** Next Best Trappers Lake and Flat Tops Wilderness lakes, Colorado** Set on a glacial plateau and accessible by road, Trappers Lake is so visually stunning that it's hard to wrench yourself away long enough to sample the dozens of trout-rich ponds in the Flat Tops Wilderness beyond. Fly pattern isn't as important here as a backpack and sturdy boots. More info: Colorado Division of Wildlife, 970-248-7175; wildlife.state.co.us. Wyatt's Sporting Goods in Meeker, 970-878-4428

EXT "Gawk at Mountains"] Gawk at Mountains
Snake River - Grand Teton National Park, Wyoming
When you look at the Teton Range over the gunwales of a drift boat, your heart beats a bit faster. For anglers who have fished here, there may not be a better 360-degree visual reward anywhere in the Rockies. When it's time to match the hatch and cut a cast through a wild Wyoming wind toward that riser on the bank, you have to concentrate. More info: West Bank Anglers, 800-922-3474; westbank.com

Next Best Black Canyon of the Gunnison National Park, Colorado The Black Canyon is incredibly sheer and narrow-and in some places deeper than the Sears Tower is tall. The descent to the river is brutal, but the fishing is worth it. More info: Black Canyon of the Gunnison National Park, 970-641-2337; nps.gov/blca

Keep Your Wallet in Your Waders
Yellowstone National Park, Wyoming
Because millions of sightseers flock to Yellowstone every summer, you're able to sample great Western trout fishing on the cheap. There are hotels, chain motels, and restaurants to suit every budget, many of them centered in the gateway village of West Yellowstone, Montana. Use the Internet (starting with westyellowstonechamber.com) to find and reserve an inexpensive room before your trip. Or you can stay within the park itself (307-344-7901; travelyellowstone.com), where the least expensive economy cabin starts at $45 per night. Save even more by using one of the in-park campgrounds, starting at $17 a night.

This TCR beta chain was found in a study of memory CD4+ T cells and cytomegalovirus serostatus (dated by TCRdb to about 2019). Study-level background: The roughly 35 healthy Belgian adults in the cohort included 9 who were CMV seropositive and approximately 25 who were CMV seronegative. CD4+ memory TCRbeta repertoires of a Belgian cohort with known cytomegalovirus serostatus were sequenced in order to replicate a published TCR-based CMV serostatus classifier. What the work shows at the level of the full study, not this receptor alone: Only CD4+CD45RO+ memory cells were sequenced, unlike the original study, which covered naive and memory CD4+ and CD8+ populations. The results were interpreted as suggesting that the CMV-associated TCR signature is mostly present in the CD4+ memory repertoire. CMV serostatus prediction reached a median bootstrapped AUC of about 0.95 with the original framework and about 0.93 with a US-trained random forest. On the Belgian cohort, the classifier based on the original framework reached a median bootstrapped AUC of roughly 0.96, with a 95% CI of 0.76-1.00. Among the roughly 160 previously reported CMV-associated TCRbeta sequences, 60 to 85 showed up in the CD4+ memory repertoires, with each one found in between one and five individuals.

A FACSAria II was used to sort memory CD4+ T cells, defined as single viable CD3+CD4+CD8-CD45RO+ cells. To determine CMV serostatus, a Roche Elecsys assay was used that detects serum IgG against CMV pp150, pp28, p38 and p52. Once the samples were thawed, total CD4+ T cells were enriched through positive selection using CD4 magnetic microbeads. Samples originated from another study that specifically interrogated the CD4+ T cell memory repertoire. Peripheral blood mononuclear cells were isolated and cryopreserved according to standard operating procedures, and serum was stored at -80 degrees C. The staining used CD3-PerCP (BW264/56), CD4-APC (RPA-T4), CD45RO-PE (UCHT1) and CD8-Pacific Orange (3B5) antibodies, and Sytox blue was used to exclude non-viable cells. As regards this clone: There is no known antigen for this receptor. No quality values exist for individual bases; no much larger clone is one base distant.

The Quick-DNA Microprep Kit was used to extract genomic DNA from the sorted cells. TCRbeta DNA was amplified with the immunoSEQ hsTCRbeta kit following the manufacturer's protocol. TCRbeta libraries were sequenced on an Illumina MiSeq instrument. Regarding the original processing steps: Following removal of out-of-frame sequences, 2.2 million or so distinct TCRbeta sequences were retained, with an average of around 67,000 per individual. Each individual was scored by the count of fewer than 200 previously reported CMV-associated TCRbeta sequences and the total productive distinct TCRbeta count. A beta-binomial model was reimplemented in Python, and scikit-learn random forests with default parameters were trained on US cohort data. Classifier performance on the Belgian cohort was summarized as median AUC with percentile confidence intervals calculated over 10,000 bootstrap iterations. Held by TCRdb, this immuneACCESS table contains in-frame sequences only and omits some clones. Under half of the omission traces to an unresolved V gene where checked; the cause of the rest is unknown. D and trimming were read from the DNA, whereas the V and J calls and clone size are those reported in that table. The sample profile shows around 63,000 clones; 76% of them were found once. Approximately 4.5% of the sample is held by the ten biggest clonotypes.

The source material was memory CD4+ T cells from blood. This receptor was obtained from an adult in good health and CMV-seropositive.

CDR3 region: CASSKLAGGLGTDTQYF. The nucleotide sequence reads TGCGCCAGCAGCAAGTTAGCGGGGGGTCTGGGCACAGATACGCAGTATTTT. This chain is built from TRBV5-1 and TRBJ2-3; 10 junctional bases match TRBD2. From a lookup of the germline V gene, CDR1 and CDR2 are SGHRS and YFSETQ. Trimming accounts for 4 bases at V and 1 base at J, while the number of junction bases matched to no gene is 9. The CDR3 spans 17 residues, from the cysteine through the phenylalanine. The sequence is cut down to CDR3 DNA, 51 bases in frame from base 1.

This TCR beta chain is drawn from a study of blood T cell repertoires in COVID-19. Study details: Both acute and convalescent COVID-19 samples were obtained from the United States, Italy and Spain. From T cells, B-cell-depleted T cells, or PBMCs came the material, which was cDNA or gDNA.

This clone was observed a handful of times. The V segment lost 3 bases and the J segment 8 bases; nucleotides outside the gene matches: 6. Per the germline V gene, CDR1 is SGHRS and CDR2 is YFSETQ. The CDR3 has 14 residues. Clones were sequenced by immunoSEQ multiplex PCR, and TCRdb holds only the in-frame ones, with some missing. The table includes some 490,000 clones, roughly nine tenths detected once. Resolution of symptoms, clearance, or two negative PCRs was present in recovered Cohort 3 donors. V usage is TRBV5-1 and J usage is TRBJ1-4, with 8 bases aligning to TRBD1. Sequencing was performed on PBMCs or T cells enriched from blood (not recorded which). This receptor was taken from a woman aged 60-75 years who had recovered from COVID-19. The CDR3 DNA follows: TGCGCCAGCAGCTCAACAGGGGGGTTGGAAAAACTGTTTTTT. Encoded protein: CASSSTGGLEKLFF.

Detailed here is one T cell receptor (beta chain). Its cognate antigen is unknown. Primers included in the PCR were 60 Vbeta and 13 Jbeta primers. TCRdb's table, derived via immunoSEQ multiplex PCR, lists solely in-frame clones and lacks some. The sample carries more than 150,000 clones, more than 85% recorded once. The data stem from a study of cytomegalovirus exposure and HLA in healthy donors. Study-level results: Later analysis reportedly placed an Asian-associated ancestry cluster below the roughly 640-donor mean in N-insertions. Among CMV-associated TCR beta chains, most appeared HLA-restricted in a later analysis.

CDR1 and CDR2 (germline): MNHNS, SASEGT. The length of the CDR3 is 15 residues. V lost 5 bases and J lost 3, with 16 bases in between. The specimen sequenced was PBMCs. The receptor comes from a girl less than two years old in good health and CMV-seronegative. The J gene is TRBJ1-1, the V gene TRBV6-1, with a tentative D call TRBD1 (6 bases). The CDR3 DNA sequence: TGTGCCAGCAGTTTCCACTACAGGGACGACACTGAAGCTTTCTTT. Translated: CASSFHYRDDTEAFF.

Next, go to one of the many fly shops in West Yellowstone and buy at least a few flies to grease the flow of fishing tips. Favorite places include Bob Jacklin's Fly Shop (406-646-7336; jacklinsflyshop.com), Bud Lilly's Trout Shop (800-854-9559; budlillys.com), and Blue Ribbon Flies (800-646-7642; blueribbonflies.com). Any or all of these should offer plenty of advice on where and when to fish on your own.

Then hit the water, either in the park or very nearby. The variety of fishing opportunity is extraordinary. The little Gibbon River, both upper and lower, is relaxing, whereas the Madison River browns can be rewarding but very tough. Hike up into the Slough Creek meadows or fish the storied Firehole River (which fishes best early and late in the season). Check out less-pressured water such as the Lamar River or South Fork Madison. Remember to watch for both erratically driving tourists and wandering grizzly bears. At times they seem equally dangerous.

** Next Best Teton River, Idaho** If the Yellowstone crowds seem overwhelming, move a little west to the Teton River near Driggs, Idaho, on the Wyoming border. Fishing in the upper reaches is exceptional. Forest Service¿¿¿developed campsites start at $10 per night in the Teton Basin Ranger District. More info: Caribou-Targhee National Forest office, 208-524-7500; www.fs.fed.us/r4/caribou-targhee